Here’s President Obama’s Better Bargain for Students
At an Amazon (NASDAQ:AMZN) distribution facility in Chattanooga, Tennessee, it was jobs. At a high school in Phoenix, it was home ownership. And now, at SUNY Buffalo in New York, it’s education. Step by step, President Obama is laying down the cornerstones of his Better Bargain for the Middle Class, a campaign designed to build the framework for a post-crisis American economy.
The White House on Thursday released a fact sheet outlining the president’s plan for education reform, the third cornerstone. Specifically, Obama has compiled a plan aimed at reducing the cost of higher education, increasing accountability and transparency at the university level, and ensuring that students can find good jobs when they leave school. Ambitious? Yes, but you don’t get to be president without some bold ideas.
“To create a better bargain for the middle class, we have to fundamentally rethink about how higher education is paid for in this country. We’ve got to shake up the current system,” the president wrote in a statement. ”That’s why, starting Thursday, I will be embarking on a bus tour to offer my plan to make college more affordable, tackle rising costs, and improve value for students and their families. My plan includes real reforms that would bring lasting change.
“They won’t all be popular with everyone — including some who’ve made higher education their business — but it’s past time that more of our colleges work better for the students they exist to serve,” he said.
Obama’s plan to shake the dust out of the education system consists of three parts: paying for performance, promoting innovation and competition, and ensuring that student debt remains affordable.
Paying for Performance
The president’s education plan would tie the financial aid that colleges receive to how well they perform. The White House points out in its report that state governments collectively invest more than $70 billion in public colleges and universities, and that, by and large, this money is distributed simply based on the number of enrolled students.
As part of the proposal, the president has directed the Department of Education to develop an entirely new ratings system for colleges that will rank universities based on metrics like the percentage of students receiving Pell grants, affordability, and various graduation outcomes like graduate earnings and the number of students who go on to earn advanced degrees.
The proposal seeks to make the amount of aid a college receives a function of its value as measured by a score card by 2018. Here is what a “College Scorecard” currently looks like:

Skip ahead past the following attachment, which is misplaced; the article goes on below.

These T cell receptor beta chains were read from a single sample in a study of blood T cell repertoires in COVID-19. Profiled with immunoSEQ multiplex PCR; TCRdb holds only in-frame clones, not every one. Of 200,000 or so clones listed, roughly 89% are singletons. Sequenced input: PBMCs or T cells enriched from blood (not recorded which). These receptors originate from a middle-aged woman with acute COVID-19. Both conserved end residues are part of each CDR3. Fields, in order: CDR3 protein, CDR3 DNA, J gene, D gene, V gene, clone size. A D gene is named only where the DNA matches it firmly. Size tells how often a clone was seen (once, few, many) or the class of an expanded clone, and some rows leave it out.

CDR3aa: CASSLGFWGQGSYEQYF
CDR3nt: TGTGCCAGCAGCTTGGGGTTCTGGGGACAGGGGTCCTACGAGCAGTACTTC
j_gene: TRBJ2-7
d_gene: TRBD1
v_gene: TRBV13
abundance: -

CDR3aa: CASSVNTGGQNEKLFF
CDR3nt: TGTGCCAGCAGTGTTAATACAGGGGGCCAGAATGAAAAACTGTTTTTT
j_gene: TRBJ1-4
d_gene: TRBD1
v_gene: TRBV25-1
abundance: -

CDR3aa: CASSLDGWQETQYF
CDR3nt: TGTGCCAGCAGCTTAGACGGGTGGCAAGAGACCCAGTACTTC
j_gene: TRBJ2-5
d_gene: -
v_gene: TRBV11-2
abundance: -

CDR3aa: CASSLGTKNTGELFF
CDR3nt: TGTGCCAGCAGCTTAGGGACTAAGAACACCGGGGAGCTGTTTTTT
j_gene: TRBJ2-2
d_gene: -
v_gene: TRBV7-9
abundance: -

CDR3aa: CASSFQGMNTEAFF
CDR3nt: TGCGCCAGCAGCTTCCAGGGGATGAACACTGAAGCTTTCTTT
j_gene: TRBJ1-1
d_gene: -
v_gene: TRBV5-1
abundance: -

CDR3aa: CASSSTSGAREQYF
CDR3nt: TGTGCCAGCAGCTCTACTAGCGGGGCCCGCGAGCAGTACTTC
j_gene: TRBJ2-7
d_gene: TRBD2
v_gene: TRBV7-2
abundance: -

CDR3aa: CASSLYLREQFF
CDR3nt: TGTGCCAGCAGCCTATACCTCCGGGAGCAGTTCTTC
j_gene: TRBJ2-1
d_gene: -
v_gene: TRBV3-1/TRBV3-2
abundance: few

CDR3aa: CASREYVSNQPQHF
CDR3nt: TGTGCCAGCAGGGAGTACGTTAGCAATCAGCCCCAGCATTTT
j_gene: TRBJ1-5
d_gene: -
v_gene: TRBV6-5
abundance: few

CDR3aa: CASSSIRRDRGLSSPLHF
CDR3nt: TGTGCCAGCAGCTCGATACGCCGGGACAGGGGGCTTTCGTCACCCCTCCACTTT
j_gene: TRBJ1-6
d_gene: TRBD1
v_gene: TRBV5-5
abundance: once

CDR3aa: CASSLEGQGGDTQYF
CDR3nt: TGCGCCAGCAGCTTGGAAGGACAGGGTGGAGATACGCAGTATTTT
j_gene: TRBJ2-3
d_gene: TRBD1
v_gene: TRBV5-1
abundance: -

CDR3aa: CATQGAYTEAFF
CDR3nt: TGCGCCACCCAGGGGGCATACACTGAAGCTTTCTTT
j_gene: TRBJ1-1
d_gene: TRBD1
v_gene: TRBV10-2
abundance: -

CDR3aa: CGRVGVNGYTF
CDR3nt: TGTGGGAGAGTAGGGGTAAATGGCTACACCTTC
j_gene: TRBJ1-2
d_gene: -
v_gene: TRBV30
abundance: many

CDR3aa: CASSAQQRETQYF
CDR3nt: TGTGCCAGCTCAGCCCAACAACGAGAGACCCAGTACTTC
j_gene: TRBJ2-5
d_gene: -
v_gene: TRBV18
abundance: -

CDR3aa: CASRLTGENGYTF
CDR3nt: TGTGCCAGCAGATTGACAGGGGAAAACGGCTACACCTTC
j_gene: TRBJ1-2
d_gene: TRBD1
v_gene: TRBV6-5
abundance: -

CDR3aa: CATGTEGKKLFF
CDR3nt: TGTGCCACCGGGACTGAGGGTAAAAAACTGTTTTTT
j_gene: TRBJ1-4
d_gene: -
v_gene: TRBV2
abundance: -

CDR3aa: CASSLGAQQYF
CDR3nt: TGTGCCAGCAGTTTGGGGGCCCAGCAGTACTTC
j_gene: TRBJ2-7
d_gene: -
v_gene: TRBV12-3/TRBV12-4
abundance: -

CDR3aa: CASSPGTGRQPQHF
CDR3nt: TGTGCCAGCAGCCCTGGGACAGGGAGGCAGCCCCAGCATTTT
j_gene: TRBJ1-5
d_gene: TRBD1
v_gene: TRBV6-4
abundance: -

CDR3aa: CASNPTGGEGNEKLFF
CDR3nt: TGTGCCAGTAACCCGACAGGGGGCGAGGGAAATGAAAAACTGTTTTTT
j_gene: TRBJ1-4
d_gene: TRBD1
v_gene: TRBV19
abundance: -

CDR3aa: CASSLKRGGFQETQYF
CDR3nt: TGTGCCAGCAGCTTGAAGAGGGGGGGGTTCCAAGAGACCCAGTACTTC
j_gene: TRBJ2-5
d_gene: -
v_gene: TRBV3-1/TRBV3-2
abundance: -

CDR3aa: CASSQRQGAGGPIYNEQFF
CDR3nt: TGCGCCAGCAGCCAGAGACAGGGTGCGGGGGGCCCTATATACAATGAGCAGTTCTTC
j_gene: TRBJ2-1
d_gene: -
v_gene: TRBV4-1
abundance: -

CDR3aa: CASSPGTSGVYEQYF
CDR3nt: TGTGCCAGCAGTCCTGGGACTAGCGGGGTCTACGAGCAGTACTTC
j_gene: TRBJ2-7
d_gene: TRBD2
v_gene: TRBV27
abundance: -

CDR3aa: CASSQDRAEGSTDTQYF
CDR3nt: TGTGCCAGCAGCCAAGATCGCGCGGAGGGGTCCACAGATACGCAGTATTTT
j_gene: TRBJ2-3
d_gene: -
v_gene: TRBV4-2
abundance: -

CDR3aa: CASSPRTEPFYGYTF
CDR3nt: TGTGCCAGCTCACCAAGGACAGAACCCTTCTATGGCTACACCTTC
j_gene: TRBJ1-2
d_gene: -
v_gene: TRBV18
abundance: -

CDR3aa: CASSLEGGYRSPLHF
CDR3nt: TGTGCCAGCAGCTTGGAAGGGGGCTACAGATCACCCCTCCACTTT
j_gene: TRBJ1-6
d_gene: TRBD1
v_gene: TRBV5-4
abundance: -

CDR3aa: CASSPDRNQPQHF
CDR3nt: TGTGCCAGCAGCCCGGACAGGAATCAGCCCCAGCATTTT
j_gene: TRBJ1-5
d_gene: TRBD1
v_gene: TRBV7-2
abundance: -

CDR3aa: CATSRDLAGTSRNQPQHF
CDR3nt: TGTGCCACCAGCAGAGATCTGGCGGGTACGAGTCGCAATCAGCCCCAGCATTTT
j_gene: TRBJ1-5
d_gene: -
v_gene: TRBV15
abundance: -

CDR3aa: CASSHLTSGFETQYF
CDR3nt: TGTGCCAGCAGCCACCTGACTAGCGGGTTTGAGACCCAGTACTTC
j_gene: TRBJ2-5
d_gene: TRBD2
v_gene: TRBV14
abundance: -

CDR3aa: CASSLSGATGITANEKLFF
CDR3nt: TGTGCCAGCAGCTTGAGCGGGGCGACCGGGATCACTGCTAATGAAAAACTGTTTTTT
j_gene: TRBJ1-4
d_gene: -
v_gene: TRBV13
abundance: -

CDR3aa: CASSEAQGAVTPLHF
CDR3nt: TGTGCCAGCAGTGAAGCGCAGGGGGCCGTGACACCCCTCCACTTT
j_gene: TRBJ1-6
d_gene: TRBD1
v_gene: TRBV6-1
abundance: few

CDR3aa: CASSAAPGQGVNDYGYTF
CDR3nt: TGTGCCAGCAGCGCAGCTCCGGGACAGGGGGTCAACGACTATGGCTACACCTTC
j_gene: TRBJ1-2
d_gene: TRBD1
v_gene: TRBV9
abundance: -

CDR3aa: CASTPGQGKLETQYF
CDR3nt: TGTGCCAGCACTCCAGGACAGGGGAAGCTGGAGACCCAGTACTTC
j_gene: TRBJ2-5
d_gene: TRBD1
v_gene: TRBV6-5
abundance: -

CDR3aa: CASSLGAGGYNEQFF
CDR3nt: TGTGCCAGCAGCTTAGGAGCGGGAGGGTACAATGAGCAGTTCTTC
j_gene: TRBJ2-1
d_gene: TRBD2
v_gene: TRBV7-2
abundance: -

Promote Innovation and Competition
“A rising tide of innovation has the potential to shake up the higher education landscape,” the White House says. “Promising approaches include three-year accelerated degrees, Massive Open Online Courses (MOOCs), and ‘flipped’ or ‘hybrid’ classrooms where students watch lectures at home and online and faculty challenge them to solve problems and deepen their knowledge in class. Some of these approaches are still being developed, and too few students are seeing their benefits. The federal government can act as a catalyst for innovation, spurring innovation in a way that drives down costs while preserving quality.”
While many flinch at the very idea of the federal government acting as a catalyst for innovation, there is a lot of evidence to suggest that the appropriate incentive structure can go a long way toward that goal. Establishing a platform where information can be exchanged in a free and equitable way and then incentivizing students and education institutions — often with cash — to use that information in the most constructive way possible could have tremendous results. The White House states:
“The President will challenge leaders in states, philanthropy, and the private sector to make their own commitments to improve college value while reducing costs. For example, states can redesign the transition to postsecondary education and commit to strategies to improve student learning and enhance student advising, such as hybrid learning pilots, adaptive learning platforms, and digital tutors.
Philanthropists can create initiatives, pilots and prizes for colleges that advance competency-based education, accelerated degrees, and the integration of new technologies into on-campus teaching and learning. Investors and entrepreneurs can directly support and develop new technologies and innovations that accelerate student learning while evaluating the effectiveness of different approaches.
And employers and industry groups can collaborate with postsecondary institutions and new providers to develop high-quality, low-cost degrees in growing sectors of the economy, offer work-based learning experiences to students, and hire graduates who demonstrate the knowledge and skills employers need.”
Ensure Student Debt is Affordable
The primary new component of Obama’s approach to college debt is to advocate income-driven programs. These programs calculate loan repayments as a function of income. The idea on the table would cap payments at 10 percent of monthly income, about as much as people are encouraged to save for retirement.
This program comes on the back of the student loan deal recently reached in Congress, which sets interest rates on new student loans to the rate on the 10-year Treasury note plus a premium to “offset costs associated with defaults, collections, deferments, forgiveness, and delinquency,” according to the bill.